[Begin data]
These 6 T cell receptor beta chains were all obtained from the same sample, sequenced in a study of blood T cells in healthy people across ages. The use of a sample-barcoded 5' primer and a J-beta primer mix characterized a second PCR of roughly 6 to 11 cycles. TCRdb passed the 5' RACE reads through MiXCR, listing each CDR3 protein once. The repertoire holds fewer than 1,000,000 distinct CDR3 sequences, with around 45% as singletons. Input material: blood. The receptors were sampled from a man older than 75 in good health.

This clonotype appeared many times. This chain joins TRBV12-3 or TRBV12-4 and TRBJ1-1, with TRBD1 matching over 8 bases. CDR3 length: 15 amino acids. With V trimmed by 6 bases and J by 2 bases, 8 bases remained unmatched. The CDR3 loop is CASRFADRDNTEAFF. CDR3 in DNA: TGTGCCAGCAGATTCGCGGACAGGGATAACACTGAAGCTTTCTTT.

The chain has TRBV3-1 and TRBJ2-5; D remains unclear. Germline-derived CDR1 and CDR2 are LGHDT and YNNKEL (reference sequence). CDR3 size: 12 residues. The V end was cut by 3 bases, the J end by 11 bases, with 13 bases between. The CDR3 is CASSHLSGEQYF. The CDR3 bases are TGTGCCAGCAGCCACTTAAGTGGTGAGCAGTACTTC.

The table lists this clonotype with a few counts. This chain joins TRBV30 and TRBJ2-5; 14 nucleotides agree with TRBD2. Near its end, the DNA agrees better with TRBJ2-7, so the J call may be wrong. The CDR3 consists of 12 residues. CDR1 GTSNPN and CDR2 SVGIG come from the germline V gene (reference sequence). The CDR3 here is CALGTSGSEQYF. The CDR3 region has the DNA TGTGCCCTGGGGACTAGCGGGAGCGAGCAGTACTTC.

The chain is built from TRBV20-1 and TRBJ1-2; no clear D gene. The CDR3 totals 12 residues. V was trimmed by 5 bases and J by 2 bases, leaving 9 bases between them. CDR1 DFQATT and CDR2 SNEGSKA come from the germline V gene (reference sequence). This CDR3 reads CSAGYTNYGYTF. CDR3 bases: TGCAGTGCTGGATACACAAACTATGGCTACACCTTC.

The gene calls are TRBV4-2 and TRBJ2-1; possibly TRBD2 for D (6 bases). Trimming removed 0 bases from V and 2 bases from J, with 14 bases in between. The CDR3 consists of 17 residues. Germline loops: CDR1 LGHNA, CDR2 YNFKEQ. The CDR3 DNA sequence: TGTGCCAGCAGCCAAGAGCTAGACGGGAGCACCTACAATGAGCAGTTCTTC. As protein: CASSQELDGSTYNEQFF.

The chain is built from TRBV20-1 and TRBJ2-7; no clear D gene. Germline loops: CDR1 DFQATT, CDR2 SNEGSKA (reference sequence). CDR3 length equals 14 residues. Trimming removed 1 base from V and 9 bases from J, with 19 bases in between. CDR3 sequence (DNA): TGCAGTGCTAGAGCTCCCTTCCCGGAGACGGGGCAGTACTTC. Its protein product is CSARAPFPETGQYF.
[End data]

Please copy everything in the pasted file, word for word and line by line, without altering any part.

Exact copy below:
These 6 T cell receptor beta chains were all obtained from the same sample, sequenced in a study of blood T cells in healthy people across ages. The use of a sample-barcoded 5' primer and a J-beta primer mix characterized a second PCR of roughly 6 to 11 cycles. TCRdb passed the 5' RACE reads through MiXCR, listing each CDR3 protein once. The repertoire holds fewer than 1,000,000 distinct CDR3 sequences, with around 45% as singletons. Input material: blood. The receptors were sampled from a man older than 75 in good health.

This clonotype appeared many times. This chain joins TRBV12-3 or TRBV12-4 and TRBJ1-1, with TRBD1 matching over 8 bases. CDR3 length: 15 amino acids. With V trimmed by 6 bases and J by 2 bases, 8 bases remained unmatched. The CDR3 loop is CASRFADRDNTEAFF. CDR3 in DNA: TGTGCCAGCAGATTCGCGGACAGGGATAACACTGAAGCTTTCTTT.

The chain has TRBV3-1 and TRBJ2-5; D remains unclear. Germline-derived CDR1 and CDR2 are LGHDT and YNNKEL (reference sequence). CDR3 size: 12 residues. The V end was cut by 3 bases, the J end by 11 bases, with 13 bases between. The CDR3 is CASSHLSGEQYF. The CDR3 bases are TGTGCCAGCAGCCACTTAAGTGGTGAGCAGTACTTC.

The table lists this clonotype with a few counts. This chain joins TRBV30 and TRBJ2-5; 14 nucleotides agree with TRBD2. Near its end, the DNA agrees better with TRBJ2-7, so the J call may be wrong. The CDR3 consists of 12 residues. CDR1 GTSNPN and CDR2 SVGIG come from the germline V gene (reference sequence). The CDR3 here is CALGTSGSEQYF. The CDR3 region has the DNA TGTGCCCTGGGGACTAGCGGGAGCGAGCAGTACTTC.

The chain is built from TRBV20-1 and TRBJ1-2; no clear D gene. The CDR3 totals 12 residues. V was trimmed by 5 bases and J by 2 bases, leaving 9 bases between them. CDR1 DFQATT and CDR2 SNEGSKA come from the germline V gene (reference sequence). This CDR3 reads CSAGYTNYGYTF. CDR3 bases: TGCAGTGCTGGATACACAAACTATGGCTACACCTTC.

The gene calls are TRBV4-2 and TRBJ2-1; possibly TRBD2 for D (6 bases). Trimming removed 0 bases from V and 2 bases from J, with 14 bases in between. The CDR3 consists of 17 residues. Germline loops: CDR1 LGHNA, CDR2 YNFKEQ. The CDR3 DNA sequence: TGTGCCAGCAGCCAAGAGCTAGACGGGAGCACCTACAATGAGCAGTTCTTC. As protein: CASSQELDGSTYNEQFF.

The chain is built from TRBV20-1 and TRBJ2-7; no clear D gene. Germline loops: CDR1 DFQATT, CDR2 SNEGSKA (reference sequence). CDR3 length equals 14 residues. Trimming removed 1 base from V and 9 bases from J, with 19 bases in between. CDR3 sequence (DNA): TGCAGTGCTAGAGCTCCCTTCCCGGAGACGGGGCAGTACTTC. Its protein product is CSARAPFPETGQYF.